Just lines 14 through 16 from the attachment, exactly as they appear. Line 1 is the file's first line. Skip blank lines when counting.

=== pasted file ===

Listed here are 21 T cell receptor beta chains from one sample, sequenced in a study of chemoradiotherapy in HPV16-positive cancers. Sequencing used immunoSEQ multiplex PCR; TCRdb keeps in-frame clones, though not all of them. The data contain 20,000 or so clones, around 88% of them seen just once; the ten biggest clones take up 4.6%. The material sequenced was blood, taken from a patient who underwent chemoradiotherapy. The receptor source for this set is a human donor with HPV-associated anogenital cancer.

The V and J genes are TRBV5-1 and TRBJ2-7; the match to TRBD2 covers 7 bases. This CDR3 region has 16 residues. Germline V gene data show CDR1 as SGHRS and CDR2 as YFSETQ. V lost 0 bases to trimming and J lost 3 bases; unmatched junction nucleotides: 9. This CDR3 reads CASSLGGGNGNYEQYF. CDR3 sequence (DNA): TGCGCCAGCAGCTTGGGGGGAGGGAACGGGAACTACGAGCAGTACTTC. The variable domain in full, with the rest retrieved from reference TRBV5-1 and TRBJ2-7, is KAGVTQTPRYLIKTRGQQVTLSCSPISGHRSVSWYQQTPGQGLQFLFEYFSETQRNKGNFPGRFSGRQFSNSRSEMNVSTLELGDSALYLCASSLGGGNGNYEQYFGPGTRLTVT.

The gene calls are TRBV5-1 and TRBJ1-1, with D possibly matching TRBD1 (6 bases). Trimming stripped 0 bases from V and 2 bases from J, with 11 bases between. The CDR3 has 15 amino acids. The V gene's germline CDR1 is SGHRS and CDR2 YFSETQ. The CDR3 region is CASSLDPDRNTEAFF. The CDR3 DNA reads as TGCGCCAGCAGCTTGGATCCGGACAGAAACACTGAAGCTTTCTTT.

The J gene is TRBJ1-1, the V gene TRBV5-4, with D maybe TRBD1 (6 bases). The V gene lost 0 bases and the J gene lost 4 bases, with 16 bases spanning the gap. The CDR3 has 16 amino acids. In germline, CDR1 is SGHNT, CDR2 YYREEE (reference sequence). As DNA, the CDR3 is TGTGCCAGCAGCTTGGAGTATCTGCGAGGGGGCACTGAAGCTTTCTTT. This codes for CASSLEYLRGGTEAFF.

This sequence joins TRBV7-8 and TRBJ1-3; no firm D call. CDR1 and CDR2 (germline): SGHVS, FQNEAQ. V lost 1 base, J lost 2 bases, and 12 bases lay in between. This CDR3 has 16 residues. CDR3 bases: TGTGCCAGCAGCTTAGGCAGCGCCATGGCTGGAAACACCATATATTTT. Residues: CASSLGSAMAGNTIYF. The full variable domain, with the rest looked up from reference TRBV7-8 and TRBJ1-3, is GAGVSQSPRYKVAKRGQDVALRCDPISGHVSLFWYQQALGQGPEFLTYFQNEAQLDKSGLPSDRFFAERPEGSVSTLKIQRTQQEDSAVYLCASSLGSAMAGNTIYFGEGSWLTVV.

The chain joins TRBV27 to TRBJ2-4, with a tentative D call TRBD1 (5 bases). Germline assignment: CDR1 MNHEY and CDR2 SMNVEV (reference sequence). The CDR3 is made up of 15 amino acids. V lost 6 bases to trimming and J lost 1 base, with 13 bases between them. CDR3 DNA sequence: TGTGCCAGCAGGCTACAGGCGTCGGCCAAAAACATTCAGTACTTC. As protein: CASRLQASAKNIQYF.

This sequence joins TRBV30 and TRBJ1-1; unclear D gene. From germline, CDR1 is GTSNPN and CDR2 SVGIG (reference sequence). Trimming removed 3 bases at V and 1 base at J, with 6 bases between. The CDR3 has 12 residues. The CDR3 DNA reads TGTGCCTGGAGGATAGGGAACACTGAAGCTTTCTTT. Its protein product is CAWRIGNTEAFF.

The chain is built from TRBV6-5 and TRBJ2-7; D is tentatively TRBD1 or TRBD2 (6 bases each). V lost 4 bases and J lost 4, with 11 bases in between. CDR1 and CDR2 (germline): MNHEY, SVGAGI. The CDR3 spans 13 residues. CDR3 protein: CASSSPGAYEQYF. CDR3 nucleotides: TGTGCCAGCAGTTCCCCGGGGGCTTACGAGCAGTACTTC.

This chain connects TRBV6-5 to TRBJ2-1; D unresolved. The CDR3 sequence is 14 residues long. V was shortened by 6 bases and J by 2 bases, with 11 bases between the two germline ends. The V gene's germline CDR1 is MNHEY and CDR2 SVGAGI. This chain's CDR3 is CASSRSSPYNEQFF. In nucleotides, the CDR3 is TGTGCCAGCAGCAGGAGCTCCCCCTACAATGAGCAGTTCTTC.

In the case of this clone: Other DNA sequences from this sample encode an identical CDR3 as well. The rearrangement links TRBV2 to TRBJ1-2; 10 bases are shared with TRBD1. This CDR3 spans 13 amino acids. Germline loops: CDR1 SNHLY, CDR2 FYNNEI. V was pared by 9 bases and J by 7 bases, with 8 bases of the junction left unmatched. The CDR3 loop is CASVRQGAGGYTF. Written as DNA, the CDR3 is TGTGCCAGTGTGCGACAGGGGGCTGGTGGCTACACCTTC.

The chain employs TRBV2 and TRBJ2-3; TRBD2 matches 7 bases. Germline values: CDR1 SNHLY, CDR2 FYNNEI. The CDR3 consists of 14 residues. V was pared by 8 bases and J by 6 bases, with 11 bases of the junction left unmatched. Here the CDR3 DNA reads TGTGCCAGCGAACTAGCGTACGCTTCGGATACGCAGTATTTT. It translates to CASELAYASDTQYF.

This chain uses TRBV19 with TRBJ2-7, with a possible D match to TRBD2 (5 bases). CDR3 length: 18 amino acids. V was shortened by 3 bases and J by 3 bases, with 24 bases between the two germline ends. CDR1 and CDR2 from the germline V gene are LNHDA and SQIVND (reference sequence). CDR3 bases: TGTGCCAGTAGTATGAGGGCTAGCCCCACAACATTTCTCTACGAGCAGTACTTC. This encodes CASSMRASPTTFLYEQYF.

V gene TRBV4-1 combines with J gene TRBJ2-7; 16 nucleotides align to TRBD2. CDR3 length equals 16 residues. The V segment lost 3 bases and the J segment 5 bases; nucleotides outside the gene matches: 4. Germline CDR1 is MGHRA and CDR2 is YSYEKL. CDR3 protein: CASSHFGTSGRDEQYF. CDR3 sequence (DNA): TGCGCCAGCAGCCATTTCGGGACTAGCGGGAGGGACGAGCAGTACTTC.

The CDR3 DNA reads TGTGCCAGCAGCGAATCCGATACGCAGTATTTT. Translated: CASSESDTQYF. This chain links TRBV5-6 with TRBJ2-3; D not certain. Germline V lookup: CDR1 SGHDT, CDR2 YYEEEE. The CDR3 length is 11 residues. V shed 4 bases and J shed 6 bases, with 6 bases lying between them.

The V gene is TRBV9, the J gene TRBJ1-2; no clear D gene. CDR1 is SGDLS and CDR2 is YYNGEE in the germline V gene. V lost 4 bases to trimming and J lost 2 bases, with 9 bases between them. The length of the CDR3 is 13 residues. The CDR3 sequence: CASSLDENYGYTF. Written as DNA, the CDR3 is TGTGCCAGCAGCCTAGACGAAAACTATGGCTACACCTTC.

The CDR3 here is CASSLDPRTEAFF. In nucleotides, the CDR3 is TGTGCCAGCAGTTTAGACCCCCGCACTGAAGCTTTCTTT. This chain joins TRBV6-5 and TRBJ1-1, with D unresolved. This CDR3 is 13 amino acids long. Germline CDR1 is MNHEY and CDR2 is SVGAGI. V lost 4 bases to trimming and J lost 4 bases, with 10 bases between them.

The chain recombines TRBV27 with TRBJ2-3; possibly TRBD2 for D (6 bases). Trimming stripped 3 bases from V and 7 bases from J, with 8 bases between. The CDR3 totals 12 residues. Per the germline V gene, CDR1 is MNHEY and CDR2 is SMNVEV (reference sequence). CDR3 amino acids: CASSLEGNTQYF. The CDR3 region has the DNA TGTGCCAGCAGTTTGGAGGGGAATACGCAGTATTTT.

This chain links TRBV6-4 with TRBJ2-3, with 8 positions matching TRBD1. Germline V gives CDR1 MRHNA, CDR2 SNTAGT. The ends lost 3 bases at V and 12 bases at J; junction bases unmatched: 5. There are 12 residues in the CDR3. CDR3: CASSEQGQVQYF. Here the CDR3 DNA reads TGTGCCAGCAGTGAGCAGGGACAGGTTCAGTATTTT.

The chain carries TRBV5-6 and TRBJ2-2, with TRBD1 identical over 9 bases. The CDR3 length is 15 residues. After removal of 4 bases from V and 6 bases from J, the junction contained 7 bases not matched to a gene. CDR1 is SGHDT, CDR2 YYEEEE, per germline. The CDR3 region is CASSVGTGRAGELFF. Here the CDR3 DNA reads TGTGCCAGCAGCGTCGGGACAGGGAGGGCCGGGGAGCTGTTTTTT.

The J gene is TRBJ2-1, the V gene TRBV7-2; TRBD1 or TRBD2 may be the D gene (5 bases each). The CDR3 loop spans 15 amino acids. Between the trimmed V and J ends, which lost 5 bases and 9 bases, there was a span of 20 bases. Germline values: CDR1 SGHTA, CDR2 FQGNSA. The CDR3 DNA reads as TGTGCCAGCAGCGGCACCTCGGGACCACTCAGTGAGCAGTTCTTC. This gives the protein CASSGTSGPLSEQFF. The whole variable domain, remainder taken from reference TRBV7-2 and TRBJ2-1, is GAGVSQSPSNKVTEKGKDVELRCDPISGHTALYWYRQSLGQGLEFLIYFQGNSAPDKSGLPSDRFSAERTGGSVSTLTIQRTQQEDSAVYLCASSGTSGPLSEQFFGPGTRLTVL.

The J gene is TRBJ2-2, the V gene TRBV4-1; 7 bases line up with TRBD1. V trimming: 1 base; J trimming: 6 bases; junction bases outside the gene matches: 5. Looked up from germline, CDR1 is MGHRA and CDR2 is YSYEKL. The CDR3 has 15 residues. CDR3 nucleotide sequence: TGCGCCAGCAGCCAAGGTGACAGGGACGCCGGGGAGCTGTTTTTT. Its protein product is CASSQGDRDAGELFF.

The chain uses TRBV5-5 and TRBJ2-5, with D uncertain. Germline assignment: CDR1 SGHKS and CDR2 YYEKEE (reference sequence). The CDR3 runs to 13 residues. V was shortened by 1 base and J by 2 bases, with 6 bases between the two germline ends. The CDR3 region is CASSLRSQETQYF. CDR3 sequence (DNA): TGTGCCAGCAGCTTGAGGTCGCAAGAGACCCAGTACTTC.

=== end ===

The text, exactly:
The CDR3 DNA reads TGTGCCAGCAGCGAATCCGATACGCAGTATTTT. Translated: CASSESDTQYF. This chain links TRBV5-6 with TRBJ2-3; D not certain. Germline V lookup: CDR1 SGHDT, CDR2 YYEEEE. The CDR3 length is 11 residues. V shed 4 bases and J shed 6 bases, with 6 bases lying between them.

The V gene is TRBV9, the J gene TRBJ1-2; no clear D gene. CDR1 is SGDLS and CDR2 is YYNGEE in the germline V gene. V lost 4 bases to trimming and J lost 2 bases, with 9 bases between them. The length of the CDR3 is 13 residues. The CDR3 sequence: CASSLDENYGYTF. Written as DNA, the CDR3 is TGTGCCAGCAGCCTAGACGAAAACTATGGCTACACCTTC.

The CDR3 here is CASSLDPRTEAFF. In nucleotides, the CDR3 is TGTGCCAGCAGTTTAGACCCCCGCACTGAAGCTTTCTTT. This chain joins TRBV6-5 and TRBJ1-1, with D unresolved. This CDR3 is 13 amino acids long. Germline CDR1 is MNHEY and CDR2 is SVGAGI. V lost 4 bases to trimming and J lost 4 bases, with 10 bases between them.